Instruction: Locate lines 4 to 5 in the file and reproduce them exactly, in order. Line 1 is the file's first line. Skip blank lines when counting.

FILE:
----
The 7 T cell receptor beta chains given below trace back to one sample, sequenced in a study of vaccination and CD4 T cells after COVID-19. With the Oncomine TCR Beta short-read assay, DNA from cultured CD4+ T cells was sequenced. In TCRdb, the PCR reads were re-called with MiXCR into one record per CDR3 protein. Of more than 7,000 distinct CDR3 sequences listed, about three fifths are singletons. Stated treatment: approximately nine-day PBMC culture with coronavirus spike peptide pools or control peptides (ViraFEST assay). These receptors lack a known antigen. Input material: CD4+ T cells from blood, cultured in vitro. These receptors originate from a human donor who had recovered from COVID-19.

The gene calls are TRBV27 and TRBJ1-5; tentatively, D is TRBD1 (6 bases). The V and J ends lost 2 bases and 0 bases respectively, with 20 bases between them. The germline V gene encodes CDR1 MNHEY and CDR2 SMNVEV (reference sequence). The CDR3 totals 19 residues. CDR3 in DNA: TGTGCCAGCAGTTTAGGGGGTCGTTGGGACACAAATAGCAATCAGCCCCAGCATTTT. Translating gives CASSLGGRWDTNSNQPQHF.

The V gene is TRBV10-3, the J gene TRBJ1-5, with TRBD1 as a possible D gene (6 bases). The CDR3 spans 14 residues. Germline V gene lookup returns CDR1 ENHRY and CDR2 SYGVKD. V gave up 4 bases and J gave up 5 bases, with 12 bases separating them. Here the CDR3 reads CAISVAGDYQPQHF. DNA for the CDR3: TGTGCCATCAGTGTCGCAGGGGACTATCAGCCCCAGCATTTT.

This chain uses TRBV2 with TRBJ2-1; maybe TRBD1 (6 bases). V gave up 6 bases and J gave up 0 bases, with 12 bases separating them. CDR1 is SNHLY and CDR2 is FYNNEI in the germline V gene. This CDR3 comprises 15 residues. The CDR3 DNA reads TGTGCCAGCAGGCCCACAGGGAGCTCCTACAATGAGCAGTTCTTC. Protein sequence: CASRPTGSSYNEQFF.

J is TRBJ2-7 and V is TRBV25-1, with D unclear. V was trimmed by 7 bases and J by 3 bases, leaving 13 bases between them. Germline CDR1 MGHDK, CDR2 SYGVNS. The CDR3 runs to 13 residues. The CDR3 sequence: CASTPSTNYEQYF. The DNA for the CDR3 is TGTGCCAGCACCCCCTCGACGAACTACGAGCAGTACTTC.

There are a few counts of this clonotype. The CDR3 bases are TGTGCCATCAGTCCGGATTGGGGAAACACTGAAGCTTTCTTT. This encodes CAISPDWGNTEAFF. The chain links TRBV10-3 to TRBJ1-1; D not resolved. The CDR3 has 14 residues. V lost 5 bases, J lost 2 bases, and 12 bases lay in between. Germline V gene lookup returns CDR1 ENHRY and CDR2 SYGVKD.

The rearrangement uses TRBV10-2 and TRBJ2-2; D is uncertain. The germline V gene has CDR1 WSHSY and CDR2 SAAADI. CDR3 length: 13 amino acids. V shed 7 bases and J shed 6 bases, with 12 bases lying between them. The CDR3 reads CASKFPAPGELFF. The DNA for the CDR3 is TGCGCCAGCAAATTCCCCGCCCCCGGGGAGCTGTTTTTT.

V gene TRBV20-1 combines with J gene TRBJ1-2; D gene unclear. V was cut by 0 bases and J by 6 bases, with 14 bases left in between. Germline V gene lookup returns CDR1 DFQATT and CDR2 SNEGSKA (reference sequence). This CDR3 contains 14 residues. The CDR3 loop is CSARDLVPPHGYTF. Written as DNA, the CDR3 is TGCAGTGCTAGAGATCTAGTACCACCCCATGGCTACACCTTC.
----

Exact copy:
This chain uses TRBV2 with TRBJ2-1; maybe TRBD1 (6 bases). V gave up 6 bases and J gave up 0 bases, with 12 bases separating them. CDR1 is SNHLY and CDR2 is FYNNEI in the germline V gene. This CDR3 comprises 15 residues. The CDR3 DNA reads TGTGCCAGCAGGCCCACAGGGAGCTCCTACAATGAGCAGTTCTTC. Protein sequence: CASRPTGSSYNEQFF.

J is TRBJ2-7 and V is TRBV25-1, with D unclear. V was trimmed by 7 bases and J by 3 bases, leaving 13 bases between them. Germline CDR1 MGHDK, CDR2 SYGVNS. The CDR3 runs to 13 residues. The CDR3 sequence: CASTPSTNYEQYF. The DNA for the CDR3 is TGTGCCAGCACCCCCTCGACGAACTACGAGCAGTACTTC.